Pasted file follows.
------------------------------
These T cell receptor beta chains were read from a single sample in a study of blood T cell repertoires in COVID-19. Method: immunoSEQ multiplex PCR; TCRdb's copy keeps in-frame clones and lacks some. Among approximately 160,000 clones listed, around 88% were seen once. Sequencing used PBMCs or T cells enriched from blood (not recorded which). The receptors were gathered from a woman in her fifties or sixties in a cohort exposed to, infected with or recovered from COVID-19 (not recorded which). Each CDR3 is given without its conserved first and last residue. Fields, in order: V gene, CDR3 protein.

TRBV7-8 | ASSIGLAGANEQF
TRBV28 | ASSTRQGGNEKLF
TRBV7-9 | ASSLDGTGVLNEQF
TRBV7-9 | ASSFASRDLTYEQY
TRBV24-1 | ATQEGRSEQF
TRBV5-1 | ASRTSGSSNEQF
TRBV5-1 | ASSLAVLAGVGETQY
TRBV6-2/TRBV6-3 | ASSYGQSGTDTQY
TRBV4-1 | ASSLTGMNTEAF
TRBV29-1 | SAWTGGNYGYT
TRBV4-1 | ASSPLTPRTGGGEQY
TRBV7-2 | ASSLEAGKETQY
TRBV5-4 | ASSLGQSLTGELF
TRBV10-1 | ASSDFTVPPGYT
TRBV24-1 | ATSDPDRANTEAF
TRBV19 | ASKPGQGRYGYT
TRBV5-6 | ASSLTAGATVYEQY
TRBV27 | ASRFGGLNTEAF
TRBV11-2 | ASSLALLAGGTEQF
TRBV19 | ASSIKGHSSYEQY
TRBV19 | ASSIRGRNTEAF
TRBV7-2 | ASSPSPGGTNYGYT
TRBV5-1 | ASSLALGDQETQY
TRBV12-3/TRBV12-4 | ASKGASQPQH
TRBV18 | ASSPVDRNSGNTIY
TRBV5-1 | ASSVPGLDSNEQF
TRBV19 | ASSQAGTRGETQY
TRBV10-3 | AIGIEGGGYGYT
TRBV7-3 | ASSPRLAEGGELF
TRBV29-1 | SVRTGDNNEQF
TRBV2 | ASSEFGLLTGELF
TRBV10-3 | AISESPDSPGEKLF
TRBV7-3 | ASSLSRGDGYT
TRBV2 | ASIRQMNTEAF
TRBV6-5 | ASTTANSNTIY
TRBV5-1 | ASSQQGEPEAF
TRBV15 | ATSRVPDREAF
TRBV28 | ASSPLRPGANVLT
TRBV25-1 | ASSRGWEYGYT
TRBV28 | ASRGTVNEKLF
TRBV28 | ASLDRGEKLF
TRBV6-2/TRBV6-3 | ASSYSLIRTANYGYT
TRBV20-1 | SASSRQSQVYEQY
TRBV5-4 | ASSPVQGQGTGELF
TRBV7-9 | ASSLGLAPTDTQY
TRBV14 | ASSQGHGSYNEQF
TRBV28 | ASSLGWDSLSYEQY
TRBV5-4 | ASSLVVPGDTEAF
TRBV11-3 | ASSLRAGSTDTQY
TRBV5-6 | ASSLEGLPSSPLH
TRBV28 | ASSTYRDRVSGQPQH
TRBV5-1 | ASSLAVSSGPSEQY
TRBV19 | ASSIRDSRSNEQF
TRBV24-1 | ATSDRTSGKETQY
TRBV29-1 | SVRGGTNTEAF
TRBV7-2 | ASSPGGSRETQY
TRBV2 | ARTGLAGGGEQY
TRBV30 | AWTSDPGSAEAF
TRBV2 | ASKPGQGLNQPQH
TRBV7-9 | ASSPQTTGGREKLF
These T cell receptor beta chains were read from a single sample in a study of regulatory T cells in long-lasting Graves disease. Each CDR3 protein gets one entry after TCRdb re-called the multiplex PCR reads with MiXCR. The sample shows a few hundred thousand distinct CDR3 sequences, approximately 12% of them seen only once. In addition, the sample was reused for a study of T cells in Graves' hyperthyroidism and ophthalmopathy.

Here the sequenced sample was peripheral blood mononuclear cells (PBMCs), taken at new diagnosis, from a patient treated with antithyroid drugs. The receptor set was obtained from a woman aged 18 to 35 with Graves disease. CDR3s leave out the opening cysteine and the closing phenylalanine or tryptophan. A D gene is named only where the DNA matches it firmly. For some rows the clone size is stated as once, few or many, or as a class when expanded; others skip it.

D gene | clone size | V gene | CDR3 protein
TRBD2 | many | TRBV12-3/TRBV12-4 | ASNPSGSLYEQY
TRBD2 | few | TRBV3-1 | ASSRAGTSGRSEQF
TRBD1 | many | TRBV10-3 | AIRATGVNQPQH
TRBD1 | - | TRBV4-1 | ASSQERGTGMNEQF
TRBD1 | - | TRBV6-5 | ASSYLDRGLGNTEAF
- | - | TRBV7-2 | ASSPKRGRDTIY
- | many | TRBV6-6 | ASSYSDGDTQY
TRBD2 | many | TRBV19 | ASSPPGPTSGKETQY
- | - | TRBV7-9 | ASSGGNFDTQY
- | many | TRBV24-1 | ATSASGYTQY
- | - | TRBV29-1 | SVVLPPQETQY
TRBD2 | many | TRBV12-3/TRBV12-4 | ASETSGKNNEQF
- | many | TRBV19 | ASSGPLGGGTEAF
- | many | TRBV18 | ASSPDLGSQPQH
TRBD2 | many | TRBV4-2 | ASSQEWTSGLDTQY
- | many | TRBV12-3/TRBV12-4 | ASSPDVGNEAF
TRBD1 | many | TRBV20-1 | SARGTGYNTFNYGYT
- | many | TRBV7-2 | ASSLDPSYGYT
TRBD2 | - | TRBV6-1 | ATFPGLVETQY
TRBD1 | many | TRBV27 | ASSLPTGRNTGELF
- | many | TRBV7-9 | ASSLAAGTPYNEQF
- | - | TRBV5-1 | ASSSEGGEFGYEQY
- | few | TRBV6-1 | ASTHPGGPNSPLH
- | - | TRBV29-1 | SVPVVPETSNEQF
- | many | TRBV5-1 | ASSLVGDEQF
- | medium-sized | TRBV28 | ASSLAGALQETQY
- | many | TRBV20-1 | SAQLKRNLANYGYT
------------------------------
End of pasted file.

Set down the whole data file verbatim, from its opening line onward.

These T cell receptor beta chains were read from a single sample in a study of blood T cell repertoires in COVID-19. Method: immunoSEQ multiplex PCR; TCRdb's copy keeps in-frame clones and lacks some. Among approximately 160,000 clones listed, around 88% were seen once. Sequencing used PBMCs or T cells enriched from blood (not recorded which). The receptors were gathered from a woman in her fifties or sixties in a cohort exposed to, infected with or recovered from COVID-19 (not recorded which). Each CDR3 is given without its conserved first and last residue. Fields, in order: V gene, CDR3 protein.

TRBV7-8 | ASSIGLAGANEQF
TRBV28 | ASSTRQGGNEKLF
TRBV7-9 | ASSLDGTGVLNEQF
TRBV7-9 | ASSFASRDLTYEQY
TRBV24-1 | ATQEGRSEQF
TRBV5-1 | ASRTSGSSNEQF
TRBV5-1 | ASSLAVLAGVGETQY
TRBV6-2/TRBV6-3 | ASSYGQSGTDTQY
TRBV4-1 | ASSLTGMNTEAF
TRBV29-1 | SAWTGGNYGYT
TRBV4-1 | ASSPLTPRTGGGEQY
TRBV7-2 | ASSLEAGKETQY
TRBV5-4 | ASSLGQSLTGELF
TRBV10-1 | ASSDFTVPPGYT
TRBV24-1 | ATSDPDRANTEAF
TRBV19 | ASKPGQGRYGYT
TRBV5-6 | ASSLTAGATVYEQY
TRBV27 | ASRFGGLNTEAF
TRBV11-2 | ASSLALLAGGTEQF
TRBV19 | ASSIKGHSSYEQY
TRBV19 | ASSIRGRNTEAF
TRBV7-2 | ASSPSPGGTNYGYT
TRBV5-1 | ASSLALGDQETQY
TRBV12-3/TRBV12-4 | ASKGASQPQH
TRBV18 | ASSPVDRNSGNTIY
TRBV5-1 | ASSVPGLDSNEQF
TRBV19 | ASSQAGTRGETQY
TRBV10-3 | AIGIEGGGYGYT
TRBV7-3 | ASSPRLAEGGELF
TRBV29-1 | SVRTGDNNEQF
TRBV2 | ASSEFGLLTGELF
TRBV10-3 | AISESPDSPGEKLF
TRBV7-3 | ASSLSRGDGYT
TRBV2 | ASIRQMNTEAF
TRBV6-5 | ASTTANSNTIY
TRBV5-1 | ASSQQGEPEAF
TRBV15 | ATSRVPDREAF
TRBV28 | ASSPLRPGANVLT
TRBV25-1 | ASSRGWEYGYT
TRBV28 | ASRGTVNEKLF
TRBV28 | ASLDRGEKLF
TRBV6-2/TRBV6-3 | ASSYSLIRTANYGYT
TRBV20-1 | SASSRQSQVYEQY
TRBV5-4 | ASSPVQGQGTGELF
TRBV7-9 | ASSLGLAPTDTQY
TRBV14 | ASSQGHGSYNEQF
TRBV28 | ASSLGWDSLSYEQY
TRBV5-4 | ASSLVVPGDTEAF
TRBV11-3 | ASSLRAGSTDTQY
TRBV5-6 | ASSLEGLPSSPLH
TRBV28 | ASSTYRDRVSGQPQH
TRBV5-1 | ASSLAVSSGPSEQY
TRBV19 | ASSIRDSRSNEQF
TRBV24-1 | ATSDRTSGKETQY
TRBV29-1 | SVRGGTNTEAF
TRBV7-2 | ASSPGGSRETQY
TRBV2 | ARTGLAGGGEQY
TRBV30 | AWTSDPGSAEAF
TRBV2 | ASKPGQGLNQPQH
TRBV7-9 | ASSPQTTGGREKLF
These T cell receptor beta chains were read from a single sample in a study of regulatory T cells in long-lasting Graves disease. Each CDR3 protein gets one entry after TCRdb re-called the multiplex PCR reads with MiXCR. The sample shows a few hundred thousand distinct CDR3 sequences, approximately 12% of them seen only once. In addition, the sample was reused for a study of T cells in Graves' hyperthyroidism and ophthalmopathy.

Here the sequenced sample was peripheral blood mononuclear cells (PBMCs), taken at new diagnosis, from a patient treated with antithyroid drugs. The receptor set was obtained from a woman aged 18 to 35 with Graves disease. CDR3s leave out the opening cysteine and the closing phenylalanine or tryptophan. A D gene is named only where the DNA matches it firmly. For some rows the clone size is stated as once, few or many, or as a class when expanded; others skip it.

D gene | clone size | V gene | CDR3 protein
TRBD2 | many | TRBV12-3/TRBV12-4 | ASNPSGSLYEQY
TRBD2 | few | TRBV3-1 | ASSRAGTSGRSEQF
TRBD1 | many | TRBV10-3 | AIRATGVNQPQH
TRBD1 | - | TRBV4-1 | ASSQERGTGMNEQF
TRBD1 | - | TRBV6-5 | ASSYLDRGLGNTEAF
- | - | TRBV7-2 | ASSPKRGRDTIY
- | many | TRBV6-6 | ASSYSDGDTQY
TRBD2 | many | TRBV19 | ASSPPGPTSGKETQY
- | - | TRBV7-9 | ASSGGNFDTQY
- | many | TRBV24-1 | ATSASGYTQY
- | - | TRBV29-1 | SVVLPPQETQY
TRBD2 | many | TRBV12-3/TRBV12-4 | ASETSGKNNEQF
- | many | TRBV19 | ASSGPLGGGTEAF
- | many | TRBV18 | ASSPDLGSQPQH
TRBD2 | many | TRBV4-2 | ASSQEWTSGLDTQY
- | many | TRBV12-3/TRBV12-4 | ASSPDVGNEAF
TRBD1 | many | TRBV20-1 | SARGTGYNTFNYGYT
- | many | TRBV7-2 | ASSLDPSYGYT
TRBD2 | - | TRBV6-1 | ATFPGLVETQY
TRBD1 | many | TRBV27 | ASSLPTGRNTGELF
- | many | TRBV7-9 | ASSLAAGTPYNEQF
- | - | TRBV5-1 | ASSSEGGEFGYEQY
- | few | TRBV6-1 | ASTHPGGPNSPLH
- | - | TRBV29-1 | SVPVVPETSNEQF
- | many | TRBV5-1 | ASSLVGDEQF
- | medium-sized | TRBV28 | ASSLAGALQETQY
- | many | TRBV20-1 | SAQLKRNLANYGYT